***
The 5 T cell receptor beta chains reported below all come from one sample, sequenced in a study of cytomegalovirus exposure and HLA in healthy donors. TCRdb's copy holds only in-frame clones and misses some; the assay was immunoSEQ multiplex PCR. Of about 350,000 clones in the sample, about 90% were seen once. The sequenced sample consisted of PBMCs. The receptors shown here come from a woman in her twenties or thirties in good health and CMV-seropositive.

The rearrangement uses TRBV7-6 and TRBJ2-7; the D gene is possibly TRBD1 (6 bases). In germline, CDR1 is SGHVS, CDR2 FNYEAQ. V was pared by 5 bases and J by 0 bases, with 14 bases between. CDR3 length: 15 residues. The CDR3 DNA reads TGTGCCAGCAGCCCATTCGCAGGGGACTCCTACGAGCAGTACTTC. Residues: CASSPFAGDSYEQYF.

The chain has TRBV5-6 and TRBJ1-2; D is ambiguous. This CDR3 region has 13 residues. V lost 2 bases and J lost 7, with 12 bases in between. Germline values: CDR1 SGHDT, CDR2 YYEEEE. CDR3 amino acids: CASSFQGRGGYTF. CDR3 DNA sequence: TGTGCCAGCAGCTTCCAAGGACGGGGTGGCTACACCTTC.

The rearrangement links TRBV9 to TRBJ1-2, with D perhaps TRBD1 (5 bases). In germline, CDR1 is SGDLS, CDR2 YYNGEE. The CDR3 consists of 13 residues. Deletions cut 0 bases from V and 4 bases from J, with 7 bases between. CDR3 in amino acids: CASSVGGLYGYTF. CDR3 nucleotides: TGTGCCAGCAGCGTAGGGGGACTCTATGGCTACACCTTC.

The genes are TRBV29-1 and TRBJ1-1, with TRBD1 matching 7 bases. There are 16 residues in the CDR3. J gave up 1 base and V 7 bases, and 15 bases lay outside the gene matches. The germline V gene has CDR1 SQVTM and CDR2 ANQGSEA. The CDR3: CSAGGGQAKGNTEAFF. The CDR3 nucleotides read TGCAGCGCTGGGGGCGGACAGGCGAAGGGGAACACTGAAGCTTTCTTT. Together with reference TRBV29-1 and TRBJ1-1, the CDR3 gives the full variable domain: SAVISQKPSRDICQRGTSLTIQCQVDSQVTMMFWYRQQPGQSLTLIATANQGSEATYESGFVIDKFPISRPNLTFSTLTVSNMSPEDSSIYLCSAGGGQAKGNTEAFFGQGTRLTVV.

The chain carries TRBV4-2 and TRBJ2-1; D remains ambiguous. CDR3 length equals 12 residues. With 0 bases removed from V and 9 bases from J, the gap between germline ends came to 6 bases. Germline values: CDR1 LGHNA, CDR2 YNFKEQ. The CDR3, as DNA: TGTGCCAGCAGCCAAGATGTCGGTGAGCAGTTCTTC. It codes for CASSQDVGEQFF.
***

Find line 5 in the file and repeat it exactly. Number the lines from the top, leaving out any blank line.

The genes are TRBV29-1 and TRBJ1-1, with TRBD1 matching 7 bases. There are 16 residues in the CDR3. J gave up 1 base and V 7 bases, and 15 bases lay outside the gene matches. The germline V gene has CDR1 SQVTM and CDR2 ANQGSEA. The CDR3: CSAGGGQAKGNTEAFF. The CDR3 nucleotides read TGCAGCGCTGGGGGCGGACAGGCGAAGGGGAACACTGAAGCTTTCTTT. Together with reference TRBV29-1 and TRBJ1-1, the CDR3 gives the full variable domain: SAVISQKPSRDICQRGTSLTIQCQVDSQVTMMFWYRQQPGQSLTLIATANQGSEATYESGFVIDKFPISRPNLTFSTLTVSNMSPEDSSIYLCSAGGGQAKGNTEAFFGQGTRLTVV.